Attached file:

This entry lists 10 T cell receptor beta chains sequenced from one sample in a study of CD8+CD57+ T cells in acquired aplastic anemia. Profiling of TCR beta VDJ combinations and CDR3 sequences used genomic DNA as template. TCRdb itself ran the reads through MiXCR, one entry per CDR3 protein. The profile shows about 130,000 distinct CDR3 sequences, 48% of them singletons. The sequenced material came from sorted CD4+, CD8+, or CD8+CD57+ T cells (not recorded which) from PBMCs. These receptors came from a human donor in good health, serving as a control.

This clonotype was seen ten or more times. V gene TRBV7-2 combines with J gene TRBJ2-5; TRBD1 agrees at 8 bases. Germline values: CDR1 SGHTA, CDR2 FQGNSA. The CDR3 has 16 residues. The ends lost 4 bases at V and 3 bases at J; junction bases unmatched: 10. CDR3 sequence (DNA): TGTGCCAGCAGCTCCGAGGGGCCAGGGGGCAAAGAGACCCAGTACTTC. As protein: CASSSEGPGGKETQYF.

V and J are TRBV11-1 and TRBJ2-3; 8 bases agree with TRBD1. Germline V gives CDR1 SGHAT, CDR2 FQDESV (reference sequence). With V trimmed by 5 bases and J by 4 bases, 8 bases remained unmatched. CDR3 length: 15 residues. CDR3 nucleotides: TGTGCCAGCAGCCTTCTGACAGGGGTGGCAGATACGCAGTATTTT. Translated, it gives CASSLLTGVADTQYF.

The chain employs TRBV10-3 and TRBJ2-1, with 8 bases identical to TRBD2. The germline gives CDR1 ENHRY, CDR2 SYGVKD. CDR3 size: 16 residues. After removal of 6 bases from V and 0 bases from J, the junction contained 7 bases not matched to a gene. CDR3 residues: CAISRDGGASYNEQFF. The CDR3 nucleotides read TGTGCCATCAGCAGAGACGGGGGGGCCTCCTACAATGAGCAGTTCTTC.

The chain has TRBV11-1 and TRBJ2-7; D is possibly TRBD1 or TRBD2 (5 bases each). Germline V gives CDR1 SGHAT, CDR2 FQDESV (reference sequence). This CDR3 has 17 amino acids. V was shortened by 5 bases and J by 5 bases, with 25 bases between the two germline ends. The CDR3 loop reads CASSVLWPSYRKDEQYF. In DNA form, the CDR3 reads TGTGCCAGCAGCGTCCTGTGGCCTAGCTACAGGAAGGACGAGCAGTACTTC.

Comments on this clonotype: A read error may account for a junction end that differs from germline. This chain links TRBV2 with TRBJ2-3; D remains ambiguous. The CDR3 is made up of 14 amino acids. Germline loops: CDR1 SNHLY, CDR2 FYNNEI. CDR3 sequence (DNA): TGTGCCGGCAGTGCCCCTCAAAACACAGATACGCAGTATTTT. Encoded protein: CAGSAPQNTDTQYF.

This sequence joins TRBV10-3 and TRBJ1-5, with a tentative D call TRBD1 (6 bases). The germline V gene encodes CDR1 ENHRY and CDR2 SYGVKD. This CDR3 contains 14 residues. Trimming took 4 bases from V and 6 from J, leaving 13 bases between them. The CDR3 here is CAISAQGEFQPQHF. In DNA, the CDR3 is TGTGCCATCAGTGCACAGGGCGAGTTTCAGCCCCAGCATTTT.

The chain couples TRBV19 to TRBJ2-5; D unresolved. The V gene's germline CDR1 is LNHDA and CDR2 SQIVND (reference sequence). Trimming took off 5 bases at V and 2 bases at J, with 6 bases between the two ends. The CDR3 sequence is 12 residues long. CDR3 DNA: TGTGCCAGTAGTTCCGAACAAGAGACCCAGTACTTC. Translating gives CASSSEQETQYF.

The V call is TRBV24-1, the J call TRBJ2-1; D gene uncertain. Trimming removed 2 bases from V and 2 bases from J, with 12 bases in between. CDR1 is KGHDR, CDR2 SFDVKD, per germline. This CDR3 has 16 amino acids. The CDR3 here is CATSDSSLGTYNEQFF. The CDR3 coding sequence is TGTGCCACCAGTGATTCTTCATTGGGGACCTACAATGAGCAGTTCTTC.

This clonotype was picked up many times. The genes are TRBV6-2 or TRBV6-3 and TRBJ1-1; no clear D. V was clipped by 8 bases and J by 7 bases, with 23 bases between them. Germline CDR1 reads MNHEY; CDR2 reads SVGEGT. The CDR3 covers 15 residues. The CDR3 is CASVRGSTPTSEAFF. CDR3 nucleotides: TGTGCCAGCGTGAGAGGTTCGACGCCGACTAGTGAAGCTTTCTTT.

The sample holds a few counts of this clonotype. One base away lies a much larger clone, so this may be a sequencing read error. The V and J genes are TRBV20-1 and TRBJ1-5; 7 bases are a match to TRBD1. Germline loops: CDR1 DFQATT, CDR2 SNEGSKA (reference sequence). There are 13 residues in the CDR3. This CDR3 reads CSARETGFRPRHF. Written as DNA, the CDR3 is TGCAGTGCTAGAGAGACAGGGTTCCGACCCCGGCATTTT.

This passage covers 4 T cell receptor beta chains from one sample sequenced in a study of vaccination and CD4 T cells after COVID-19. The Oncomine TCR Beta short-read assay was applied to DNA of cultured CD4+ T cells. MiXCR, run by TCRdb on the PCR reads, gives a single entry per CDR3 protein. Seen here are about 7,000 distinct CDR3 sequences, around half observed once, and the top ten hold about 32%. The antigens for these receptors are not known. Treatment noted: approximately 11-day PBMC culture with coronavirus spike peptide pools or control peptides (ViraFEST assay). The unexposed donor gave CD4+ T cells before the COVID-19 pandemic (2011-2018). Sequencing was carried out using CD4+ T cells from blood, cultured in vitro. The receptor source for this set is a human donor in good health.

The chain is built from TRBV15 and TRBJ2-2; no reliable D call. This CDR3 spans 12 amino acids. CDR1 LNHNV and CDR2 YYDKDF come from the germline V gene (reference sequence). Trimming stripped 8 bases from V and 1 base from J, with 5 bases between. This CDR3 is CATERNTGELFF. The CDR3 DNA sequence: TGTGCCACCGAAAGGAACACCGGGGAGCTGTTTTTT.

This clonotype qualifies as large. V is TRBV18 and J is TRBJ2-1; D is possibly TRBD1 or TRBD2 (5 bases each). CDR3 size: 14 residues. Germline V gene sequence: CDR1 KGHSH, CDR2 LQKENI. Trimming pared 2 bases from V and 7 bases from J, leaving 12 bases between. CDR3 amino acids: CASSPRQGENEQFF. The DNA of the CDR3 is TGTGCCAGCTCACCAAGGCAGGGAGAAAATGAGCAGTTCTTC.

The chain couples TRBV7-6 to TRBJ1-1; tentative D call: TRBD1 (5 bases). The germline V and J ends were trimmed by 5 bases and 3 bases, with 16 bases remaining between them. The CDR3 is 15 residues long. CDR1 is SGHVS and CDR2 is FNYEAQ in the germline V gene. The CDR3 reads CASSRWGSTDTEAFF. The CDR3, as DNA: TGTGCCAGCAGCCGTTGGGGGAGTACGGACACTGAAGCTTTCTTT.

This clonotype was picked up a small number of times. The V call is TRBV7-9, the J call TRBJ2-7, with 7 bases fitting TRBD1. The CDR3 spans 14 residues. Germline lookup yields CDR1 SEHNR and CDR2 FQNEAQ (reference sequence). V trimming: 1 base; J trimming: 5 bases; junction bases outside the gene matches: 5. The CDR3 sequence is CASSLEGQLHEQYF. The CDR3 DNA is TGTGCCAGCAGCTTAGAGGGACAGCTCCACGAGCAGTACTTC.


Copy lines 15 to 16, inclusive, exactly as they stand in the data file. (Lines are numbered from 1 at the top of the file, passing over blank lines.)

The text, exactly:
The chain couples TRBV7-6 to TRBJ1-1; tentative D call: TRBD1 (5 bases). The germline V and J ends were trimmed by 5 bases and 3 bases, with 16 bases remaining between them. The CDR3 is 15 residues long. CDR1 is SGHVS and CDR2 is FNYEAQ in the germline V gene. The CDR3 reads CASSRWGSTDTEAFF. The CDR3, as DNA: TGTGCCAGCAGCCGTTGGGGGAGTACGGACACTGAAGCTTTCTTT.

This clonotype was picked up a small number of times. The V call is TRBV7-9, the J call TRBJ2-7, with 7 bases fitting TRBD1. The CDR3 spans 14 residues. Germline lookup yields CDR1 SEHNR and CDR2 FQNEAQ (reference sequence). V trimming: 1 base; J trimming: 5 bases; junction bases outside the gene matches: 5. The CDR3 sequence is CASSLEGQLHEQYF. The CDR3 DNA is TGTGCCAGCAGCTTAGAGGGACAGCTCCACGAGCAGTACTTC.